There are two other key views to use after updating the PMO_Tracking Gantt;  PMO_Issues Report (View>PMO_Issues Report) and PMO_Complete Tasks (View>PMO_Complete Tasks). 

Use PMO_Issues Report (View>PMO_Issues Report) to generate a report on all tasks having an issue written in the Task Issues field in the PMO_Tracking Gantt .  You’ll find all issues identified are now in a single view with additional fields to input to track progress, status, owner, etc.  Keeping to the database theme we take information that is already being generated and captured in previous views and adding information to them in another view to maintain continuity, consistency, and conciseness.  You can generate a screen capture which can be copied and pasted into a slide for reporting and communication. This view may also be printed as a handout.

Fig. 3 PMO_Issues Tracking screen shot

Fig. 3 PMO_Issues Tracking screen shot

The following is an explanation of each field.  Custom Fields marked with a (CF) notation. 

  • Task Name – Regular WBS Task Name
  • Task Issues (CF) – As captured from PMO_Tracking Gantt.
  • Possible Solution (CF) – Description of potential solutions.
  • Issue Owner (CF) – Person accountable for issue resolution.
  • Issue Date To Complete (CF) – Estimated date issue is to be resolved.
  • Issue Status (CF) – Current status on issue resolution.
  • Issue Escalation (CF) – A lookup list describing where in the escalation hierarchy the issue is currently at.  The lookup list is used to maintain consistency in issue tracking and limit choices to certain levels/people. In a perfect world the project management plan will describe the who and how of  the escalation process.

PMO_Issues Tracking is formated to print on 8.5″x11″ (letter) sheet for comments and review.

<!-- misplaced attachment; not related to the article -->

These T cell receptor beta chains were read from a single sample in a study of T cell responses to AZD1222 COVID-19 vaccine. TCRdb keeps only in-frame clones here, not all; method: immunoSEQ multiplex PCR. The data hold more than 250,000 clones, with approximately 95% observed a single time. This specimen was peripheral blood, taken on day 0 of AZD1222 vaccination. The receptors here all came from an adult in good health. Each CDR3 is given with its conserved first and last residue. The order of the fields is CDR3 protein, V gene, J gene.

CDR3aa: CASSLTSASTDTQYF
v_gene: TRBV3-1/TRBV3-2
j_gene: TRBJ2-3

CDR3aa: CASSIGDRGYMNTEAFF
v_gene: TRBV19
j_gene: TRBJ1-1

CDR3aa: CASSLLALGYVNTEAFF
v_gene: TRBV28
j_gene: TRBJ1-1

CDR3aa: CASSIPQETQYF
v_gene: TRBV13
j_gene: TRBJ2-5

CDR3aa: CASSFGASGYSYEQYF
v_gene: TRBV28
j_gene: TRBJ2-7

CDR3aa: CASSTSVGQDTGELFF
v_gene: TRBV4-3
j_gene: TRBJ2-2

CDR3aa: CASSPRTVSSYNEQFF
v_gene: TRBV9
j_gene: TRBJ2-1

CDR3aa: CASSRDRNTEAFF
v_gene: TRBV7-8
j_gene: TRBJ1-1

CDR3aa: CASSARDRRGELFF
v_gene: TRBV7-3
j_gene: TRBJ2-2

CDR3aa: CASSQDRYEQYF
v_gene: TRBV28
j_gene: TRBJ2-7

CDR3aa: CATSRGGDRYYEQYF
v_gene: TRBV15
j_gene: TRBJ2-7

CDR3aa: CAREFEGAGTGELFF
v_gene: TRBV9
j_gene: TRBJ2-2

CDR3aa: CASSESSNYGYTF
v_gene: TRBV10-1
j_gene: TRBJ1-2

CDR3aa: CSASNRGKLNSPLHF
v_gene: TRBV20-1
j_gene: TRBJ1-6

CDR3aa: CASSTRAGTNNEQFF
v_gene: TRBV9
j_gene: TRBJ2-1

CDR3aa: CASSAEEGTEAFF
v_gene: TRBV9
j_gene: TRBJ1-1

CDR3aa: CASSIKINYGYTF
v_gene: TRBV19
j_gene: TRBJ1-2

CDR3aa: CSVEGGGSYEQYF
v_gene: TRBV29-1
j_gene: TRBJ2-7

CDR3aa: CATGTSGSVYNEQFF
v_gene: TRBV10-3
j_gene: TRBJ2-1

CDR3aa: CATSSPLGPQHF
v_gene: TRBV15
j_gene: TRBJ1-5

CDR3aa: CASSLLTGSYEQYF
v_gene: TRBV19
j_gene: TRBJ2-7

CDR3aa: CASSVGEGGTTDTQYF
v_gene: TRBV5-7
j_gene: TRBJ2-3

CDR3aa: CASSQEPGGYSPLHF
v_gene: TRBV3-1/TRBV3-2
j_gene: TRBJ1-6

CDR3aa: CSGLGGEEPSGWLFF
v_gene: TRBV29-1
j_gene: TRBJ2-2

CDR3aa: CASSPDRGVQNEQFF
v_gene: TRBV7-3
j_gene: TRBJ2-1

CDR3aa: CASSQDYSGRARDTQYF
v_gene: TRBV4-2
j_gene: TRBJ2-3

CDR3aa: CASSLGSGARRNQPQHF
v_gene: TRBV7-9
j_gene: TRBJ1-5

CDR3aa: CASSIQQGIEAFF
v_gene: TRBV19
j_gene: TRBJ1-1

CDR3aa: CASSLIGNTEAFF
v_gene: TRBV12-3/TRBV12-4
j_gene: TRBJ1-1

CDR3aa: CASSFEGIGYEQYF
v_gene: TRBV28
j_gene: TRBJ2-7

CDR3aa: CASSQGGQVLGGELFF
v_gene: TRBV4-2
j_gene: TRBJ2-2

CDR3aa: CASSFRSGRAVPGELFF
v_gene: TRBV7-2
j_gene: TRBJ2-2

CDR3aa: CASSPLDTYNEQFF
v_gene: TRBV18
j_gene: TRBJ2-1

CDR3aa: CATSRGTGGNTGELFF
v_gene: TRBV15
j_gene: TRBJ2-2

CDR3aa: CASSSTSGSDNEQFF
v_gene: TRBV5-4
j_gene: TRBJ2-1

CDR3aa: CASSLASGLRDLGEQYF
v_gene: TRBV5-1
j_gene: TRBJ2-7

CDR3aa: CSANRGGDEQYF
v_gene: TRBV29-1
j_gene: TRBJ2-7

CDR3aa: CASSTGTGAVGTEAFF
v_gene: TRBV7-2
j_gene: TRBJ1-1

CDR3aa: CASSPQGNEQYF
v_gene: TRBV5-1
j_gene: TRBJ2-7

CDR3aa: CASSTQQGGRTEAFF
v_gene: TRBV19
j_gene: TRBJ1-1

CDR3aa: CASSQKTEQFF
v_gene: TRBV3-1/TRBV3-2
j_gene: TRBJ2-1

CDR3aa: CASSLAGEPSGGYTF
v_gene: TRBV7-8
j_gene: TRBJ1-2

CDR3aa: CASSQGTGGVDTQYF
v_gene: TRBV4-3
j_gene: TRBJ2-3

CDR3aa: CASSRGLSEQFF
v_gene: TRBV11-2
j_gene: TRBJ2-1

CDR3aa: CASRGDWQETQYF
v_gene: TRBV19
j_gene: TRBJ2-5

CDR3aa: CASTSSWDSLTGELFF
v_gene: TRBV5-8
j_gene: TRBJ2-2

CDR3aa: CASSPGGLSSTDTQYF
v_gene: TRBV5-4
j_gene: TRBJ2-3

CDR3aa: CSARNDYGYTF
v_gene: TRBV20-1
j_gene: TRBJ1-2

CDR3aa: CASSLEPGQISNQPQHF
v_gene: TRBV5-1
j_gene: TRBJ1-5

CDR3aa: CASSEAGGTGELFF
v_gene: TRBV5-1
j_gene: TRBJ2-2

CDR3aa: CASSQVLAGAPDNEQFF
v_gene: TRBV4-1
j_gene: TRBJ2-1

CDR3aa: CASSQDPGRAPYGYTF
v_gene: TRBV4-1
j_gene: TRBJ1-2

The other view that’s good to review during team meetings or right after updating the schedule is PMO_Complete Tasks.  Refer to screen shot below.  This is a report only, no inputs required, which captures all completed tasks and groups them by the week in which completed.  This is a quick way of celebrating completed tasks but also ensures those tasks that are shown as complete are indeed complete and are not there by error. All fields except the last are described above. The field Finished vs. Plan calculates the difference in days between the Actual Finish and Baseline Finish dates.

PMO_Complete Tasks is formated to print on 8.5″x11″ (letter) sheet.

Fig. 4 PMO_Complete Tasks screen shot.

Fig. 4 PMO_Complete Tasks screen shot.

This post captures four of the views discussed in Part I of this series. We’ll continue on with several more descriptions and use of the views in the next part of this series. 

If you would like the MS Project file with all views already included send me an email with your request to wayne@all3pm.com and I will forward a copy to you.  Any feedback you care to provide is greatly appreciated.  Thanks for following…